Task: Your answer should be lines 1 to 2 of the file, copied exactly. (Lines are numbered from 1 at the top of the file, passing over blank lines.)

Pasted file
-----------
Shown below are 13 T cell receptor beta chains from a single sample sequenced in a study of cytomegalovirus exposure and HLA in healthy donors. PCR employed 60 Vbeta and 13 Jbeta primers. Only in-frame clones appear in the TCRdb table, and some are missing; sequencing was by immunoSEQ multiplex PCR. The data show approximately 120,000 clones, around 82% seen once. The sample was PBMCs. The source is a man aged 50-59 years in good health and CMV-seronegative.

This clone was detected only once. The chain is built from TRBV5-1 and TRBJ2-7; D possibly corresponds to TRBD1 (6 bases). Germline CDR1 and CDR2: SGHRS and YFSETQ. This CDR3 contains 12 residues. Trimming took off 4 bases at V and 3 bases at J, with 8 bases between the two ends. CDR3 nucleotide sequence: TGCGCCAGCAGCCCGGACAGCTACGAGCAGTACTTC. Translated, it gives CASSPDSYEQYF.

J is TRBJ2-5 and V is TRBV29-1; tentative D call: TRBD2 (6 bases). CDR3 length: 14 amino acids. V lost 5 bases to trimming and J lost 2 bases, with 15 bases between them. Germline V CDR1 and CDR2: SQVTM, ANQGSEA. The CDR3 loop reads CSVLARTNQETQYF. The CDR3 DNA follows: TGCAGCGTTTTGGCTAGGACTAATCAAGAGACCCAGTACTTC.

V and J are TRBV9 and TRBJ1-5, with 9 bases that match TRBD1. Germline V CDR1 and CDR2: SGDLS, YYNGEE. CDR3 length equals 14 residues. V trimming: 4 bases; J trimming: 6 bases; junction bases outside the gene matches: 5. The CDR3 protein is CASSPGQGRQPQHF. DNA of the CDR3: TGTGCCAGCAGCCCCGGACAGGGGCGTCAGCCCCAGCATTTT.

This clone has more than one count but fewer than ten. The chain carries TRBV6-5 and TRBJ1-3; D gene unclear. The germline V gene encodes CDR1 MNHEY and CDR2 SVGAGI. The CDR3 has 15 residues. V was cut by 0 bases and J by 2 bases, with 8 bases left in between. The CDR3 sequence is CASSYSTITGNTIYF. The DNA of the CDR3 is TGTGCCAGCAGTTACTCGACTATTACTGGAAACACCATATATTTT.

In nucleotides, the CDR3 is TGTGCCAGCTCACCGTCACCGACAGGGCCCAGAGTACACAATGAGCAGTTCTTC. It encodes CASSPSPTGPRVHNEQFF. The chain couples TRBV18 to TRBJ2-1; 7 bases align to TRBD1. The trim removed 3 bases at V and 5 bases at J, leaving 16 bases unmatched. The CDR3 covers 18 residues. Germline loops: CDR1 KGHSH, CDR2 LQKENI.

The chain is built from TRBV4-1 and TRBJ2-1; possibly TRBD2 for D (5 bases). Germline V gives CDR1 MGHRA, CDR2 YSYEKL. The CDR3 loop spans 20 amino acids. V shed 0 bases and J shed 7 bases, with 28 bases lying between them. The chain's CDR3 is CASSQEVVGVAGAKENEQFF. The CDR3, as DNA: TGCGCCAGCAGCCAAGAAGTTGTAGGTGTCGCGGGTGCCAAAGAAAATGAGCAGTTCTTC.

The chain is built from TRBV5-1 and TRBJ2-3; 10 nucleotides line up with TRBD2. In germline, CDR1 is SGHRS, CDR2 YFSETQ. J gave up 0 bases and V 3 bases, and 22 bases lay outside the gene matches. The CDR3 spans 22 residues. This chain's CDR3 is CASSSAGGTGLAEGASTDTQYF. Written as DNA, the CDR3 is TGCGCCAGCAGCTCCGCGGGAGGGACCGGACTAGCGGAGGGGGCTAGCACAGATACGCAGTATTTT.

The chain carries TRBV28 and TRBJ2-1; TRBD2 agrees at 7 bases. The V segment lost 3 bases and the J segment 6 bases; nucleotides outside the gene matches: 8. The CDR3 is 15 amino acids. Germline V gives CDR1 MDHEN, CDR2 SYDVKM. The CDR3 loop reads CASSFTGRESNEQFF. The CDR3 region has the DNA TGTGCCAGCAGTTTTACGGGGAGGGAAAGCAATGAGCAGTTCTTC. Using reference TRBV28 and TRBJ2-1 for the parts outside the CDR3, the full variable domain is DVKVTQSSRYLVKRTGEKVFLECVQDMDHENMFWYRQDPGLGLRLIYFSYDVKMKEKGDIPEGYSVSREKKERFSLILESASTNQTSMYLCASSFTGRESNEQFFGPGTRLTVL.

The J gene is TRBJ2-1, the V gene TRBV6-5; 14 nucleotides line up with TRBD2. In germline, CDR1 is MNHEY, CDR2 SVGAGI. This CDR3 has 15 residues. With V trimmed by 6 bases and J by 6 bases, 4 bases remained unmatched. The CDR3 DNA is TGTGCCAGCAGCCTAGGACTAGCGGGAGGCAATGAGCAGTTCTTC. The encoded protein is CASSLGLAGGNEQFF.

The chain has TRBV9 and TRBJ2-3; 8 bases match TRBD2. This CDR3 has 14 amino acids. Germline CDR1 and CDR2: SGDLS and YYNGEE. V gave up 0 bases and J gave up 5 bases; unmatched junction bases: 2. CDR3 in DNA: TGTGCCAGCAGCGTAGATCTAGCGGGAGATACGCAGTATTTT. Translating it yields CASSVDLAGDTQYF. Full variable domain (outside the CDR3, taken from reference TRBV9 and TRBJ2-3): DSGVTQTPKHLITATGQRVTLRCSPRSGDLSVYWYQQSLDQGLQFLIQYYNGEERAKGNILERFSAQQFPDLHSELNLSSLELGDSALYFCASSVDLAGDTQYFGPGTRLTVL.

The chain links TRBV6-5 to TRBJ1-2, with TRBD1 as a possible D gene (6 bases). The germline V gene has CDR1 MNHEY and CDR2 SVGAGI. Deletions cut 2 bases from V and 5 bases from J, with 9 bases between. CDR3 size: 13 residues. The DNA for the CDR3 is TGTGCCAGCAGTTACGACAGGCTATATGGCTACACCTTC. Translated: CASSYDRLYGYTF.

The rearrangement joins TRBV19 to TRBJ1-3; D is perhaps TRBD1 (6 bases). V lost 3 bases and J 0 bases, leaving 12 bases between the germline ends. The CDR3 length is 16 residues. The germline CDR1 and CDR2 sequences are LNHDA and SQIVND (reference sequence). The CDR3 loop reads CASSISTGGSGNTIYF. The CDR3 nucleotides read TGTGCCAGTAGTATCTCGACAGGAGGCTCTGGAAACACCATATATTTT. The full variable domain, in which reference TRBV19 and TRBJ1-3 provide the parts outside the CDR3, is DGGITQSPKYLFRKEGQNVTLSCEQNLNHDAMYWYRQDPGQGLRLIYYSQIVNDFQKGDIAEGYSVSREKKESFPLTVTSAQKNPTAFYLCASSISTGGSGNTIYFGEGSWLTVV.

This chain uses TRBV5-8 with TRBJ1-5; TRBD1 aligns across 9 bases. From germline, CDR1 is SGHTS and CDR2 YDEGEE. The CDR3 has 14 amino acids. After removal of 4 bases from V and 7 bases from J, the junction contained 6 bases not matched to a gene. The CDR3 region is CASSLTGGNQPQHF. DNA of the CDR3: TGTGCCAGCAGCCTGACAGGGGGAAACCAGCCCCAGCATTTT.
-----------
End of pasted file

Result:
Shown below are 13 T cell receptor beta chains from a single sample sequenced in a study of cytomegalovirus exposure and HLA in healthy donors. PCR employed 60 Vbeta and 13 Jbeta primers. Only in-frame clones appear in the TCRdb table, and some are missing; sequencing was by immunoSEQ multiplex PCR. The data show approximately 120,000 clones, around 82% seen once. The sample was PBMCs. The source is a man aged 50-59 years in good health and CMV-seronegative.

This clone was detected only once. The chain is built from TRBV5-1 and TRBJ2-7; D possibly corresponds to TRBD1 (6 bases). Germline CDR1 and CDR2: SGHRS and YFSETQ. This CDR3 contains 12 residues. Trimming took off 4 bases at V and 3 bases at J, with 8 bases between the two ends. CDR3 nucleotide sequence: TGCGCCAGCAGCCCGGACAGCTACGAGCAGTACTTC. Translated, it gives CASSPDSYEQYF.